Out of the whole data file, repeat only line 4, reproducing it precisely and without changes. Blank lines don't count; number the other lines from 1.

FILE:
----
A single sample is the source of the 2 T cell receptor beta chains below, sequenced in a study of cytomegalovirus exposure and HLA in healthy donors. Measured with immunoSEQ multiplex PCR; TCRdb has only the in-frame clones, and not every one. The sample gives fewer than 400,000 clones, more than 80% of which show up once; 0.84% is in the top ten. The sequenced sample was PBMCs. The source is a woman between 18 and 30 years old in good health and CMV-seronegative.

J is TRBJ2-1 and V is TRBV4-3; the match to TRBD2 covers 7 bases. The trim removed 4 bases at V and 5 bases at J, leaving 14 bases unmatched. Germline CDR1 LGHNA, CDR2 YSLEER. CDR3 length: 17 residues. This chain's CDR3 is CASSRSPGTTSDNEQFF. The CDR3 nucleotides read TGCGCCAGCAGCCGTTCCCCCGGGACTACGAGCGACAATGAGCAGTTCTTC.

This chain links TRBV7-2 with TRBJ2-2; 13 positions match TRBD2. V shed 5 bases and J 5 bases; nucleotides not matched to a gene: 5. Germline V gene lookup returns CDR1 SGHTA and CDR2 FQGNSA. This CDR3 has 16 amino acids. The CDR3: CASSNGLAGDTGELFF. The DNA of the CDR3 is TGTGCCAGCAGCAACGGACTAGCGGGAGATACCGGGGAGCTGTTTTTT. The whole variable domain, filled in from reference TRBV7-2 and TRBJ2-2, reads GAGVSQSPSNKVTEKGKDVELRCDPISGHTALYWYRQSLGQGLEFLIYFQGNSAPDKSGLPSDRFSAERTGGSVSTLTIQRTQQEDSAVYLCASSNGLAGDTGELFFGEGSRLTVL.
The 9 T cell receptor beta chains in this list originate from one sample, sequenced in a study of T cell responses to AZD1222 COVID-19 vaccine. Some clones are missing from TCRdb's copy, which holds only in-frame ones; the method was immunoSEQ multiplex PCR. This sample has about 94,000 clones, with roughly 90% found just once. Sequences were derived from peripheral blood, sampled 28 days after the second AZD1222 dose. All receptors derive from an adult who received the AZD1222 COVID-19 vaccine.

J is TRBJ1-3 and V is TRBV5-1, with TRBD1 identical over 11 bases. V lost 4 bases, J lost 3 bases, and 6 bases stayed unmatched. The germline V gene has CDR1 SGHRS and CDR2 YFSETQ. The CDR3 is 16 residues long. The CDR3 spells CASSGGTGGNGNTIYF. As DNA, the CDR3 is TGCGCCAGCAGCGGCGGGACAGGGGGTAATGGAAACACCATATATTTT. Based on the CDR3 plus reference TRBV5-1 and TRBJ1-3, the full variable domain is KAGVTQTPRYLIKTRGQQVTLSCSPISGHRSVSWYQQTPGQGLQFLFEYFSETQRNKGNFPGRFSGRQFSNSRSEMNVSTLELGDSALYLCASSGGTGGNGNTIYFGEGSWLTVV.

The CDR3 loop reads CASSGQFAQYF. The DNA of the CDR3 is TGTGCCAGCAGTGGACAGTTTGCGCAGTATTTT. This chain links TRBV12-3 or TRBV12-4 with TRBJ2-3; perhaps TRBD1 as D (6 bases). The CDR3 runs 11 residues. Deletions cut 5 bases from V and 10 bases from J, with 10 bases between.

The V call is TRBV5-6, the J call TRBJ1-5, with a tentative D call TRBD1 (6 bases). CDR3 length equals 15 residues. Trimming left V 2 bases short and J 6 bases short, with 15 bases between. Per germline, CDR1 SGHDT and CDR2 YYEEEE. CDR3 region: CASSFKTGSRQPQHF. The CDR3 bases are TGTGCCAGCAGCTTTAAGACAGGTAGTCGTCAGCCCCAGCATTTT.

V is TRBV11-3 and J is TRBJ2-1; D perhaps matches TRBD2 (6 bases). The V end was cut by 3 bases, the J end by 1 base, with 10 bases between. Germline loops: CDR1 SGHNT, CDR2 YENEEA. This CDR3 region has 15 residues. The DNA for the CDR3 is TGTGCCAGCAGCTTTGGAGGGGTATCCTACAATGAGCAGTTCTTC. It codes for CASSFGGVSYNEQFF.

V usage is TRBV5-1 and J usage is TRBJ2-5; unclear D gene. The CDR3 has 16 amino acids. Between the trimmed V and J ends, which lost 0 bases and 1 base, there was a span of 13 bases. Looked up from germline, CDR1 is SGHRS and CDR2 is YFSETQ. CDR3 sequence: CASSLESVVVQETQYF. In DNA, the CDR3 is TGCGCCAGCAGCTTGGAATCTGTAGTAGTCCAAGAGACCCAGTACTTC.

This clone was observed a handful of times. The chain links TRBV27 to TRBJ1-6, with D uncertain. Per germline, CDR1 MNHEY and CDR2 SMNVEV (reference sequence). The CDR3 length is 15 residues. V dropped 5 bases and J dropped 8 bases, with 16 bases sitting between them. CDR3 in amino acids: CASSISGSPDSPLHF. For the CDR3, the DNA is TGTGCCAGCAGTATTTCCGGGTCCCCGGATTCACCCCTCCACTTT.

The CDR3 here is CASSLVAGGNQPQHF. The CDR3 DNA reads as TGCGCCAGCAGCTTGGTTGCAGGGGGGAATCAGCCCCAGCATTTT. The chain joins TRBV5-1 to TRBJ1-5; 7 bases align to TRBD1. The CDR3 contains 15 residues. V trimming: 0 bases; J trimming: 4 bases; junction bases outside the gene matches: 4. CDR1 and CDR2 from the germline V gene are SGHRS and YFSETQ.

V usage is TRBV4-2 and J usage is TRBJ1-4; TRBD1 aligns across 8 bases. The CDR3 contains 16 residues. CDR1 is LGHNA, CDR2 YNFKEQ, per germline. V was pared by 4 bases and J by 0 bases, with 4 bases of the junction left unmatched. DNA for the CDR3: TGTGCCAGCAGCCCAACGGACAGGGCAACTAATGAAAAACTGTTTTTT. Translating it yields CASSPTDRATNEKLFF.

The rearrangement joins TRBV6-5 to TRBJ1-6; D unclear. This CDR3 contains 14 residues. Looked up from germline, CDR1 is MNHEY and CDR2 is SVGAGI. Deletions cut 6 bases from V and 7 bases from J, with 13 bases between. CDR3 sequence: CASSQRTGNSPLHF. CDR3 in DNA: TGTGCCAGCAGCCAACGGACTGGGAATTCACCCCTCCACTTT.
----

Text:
The 9 T cell receptor beta chains in this list originate from one sample, sequenced in a study of T cell responses to AZD1222 COVID-19 vaccine. Some clones are missing from TCRdb's copy, which holds only in-frame ones; the method was immunoSEQ multiplex PCR. This sample has about 94,000 clones, with roughly 90% found just once. Sequences were derived from peripheral blood, sampled 28 days after the second AZD1222 dose. All receptors derive from an adult who received the AZD1222 COVID-19 vaccine.